Micro-segmentation and analytics are part of a broader focus on building and managing relationships with key provider accounts, as opposed to primarily pushing information to them. According to Muszik, four key trends have driven this new approach.
One, of course, is the pandemic. The second is an increased need for product differentiation with more generics on the market. The third is a shift in who makes purchasing decisions at a provider amid increased market consolidation. Fourth is a decrease in physician autonomy at the point of care due to increased adoption of clinical decision support tools.
In traditional scenarios, a provider’s first point of contact would be the field-focused sales rep, according to Frank Armenante, Director, Commercial Execution South Area, Novo Nordisk. Now, the focus is less on a single sales transaction and more on facilitating a “true peer-to-peer conversation” with representatives from, say, market access.
Other organizations have started to develop more specialized account management roles in areas such as patient education, reimbursement, relationships with self-insured employers, or supporting smaller physician practices. “These organizations have more of a clinical mindset, and they’re focusing on making real partnerships,” Armenante says.
This is especially the case in oncology, where it’s increasingly clear that a one-size-fits-all approach to commercial engagement won’t do the job.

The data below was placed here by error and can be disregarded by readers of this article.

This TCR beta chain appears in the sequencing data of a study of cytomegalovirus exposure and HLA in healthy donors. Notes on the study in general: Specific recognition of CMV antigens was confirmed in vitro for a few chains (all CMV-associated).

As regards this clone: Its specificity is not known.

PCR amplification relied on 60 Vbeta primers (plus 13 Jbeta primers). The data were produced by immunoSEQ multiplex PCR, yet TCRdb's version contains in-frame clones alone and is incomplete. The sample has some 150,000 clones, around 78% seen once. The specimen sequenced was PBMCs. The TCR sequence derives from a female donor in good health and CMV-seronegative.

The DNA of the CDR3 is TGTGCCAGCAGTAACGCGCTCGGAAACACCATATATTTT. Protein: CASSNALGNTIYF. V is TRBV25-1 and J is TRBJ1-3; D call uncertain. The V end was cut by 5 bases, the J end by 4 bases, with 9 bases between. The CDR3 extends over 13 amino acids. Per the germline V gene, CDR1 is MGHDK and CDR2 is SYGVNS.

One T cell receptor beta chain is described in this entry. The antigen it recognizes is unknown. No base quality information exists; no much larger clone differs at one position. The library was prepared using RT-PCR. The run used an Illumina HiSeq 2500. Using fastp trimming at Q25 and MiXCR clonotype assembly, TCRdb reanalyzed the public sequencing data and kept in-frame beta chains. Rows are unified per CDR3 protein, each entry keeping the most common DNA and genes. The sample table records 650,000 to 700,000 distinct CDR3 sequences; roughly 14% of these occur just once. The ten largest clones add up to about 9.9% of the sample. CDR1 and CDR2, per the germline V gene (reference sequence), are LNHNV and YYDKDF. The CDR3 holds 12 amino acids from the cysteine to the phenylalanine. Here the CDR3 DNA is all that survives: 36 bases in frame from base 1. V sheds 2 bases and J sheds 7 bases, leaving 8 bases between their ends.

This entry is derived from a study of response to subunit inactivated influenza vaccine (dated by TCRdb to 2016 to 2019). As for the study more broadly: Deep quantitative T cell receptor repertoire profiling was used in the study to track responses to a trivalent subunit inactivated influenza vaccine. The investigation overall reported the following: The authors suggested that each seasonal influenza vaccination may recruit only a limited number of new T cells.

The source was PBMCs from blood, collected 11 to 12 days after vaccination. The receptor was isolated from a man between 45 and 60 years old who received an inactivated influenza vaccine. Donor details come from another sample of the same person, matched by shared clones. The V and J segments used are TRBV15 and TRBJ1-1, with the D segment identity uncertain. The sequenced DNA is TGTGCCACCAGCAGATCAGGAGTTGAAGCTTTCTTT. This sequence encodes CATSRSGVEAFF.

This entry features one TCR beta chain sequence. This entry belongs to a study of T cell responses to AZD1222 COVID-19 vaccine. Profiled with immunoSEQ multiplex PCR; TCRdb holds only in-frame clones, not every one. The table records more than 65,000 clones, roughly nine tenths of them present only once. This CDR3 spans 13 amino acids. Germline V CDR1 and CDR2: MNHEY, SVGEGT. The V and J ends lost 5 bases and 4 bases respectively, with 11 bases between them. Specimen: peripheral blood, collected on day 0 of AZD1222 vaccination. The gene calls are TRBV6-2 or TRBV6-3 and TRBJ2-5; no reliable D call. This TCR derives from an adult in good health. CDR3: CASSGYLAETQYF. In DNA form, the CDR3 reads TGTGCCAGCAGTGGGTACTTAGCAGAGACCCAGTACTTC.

One reason is the level of collaboration between providers and pharma that’s required to enroll patients. With certain types of cancer (along with other rare conditions), radiology imaging or other diagnostic tests may be necessary to help determine whether a patient is eligible for a particular treatment. That requires intimate knowledge of what the patient’s journey through a particular health system looks like, Muszik says.
Payment models also pose a challenge, especially in the United States. For example, if a treatment transitions from being covered as a pharmacy benefit to being covered as a medical benefit, then a different approval process is necessary. “The salesperson isn’t having that conversation,” Muszik says – legally, sales personnel cannot access data on individual patients – “but they can identify the problem and then get patient access and reimbursement on the phone. That minimizes the patient impact due to delays.”
The ideal commercialization team and strategy
The unique challenges of oncology and rare diseases point to a need for commercialization teams that have the ability and willingness to be agile, Garg says.
“We need to embrace continuous trial and error, to have a constant feedback loop of what we’re doing and how it’s resonating, and adjust the approach based on what we learn,” she says. “We’re often working in disease areas and settings where patients have very little time left, so there’s an urgency that underscores everything we do. We remind ourselves that patients are waiting – and then we ask, from a systems and process perspective, ‘How can we add agility to everything we do?’”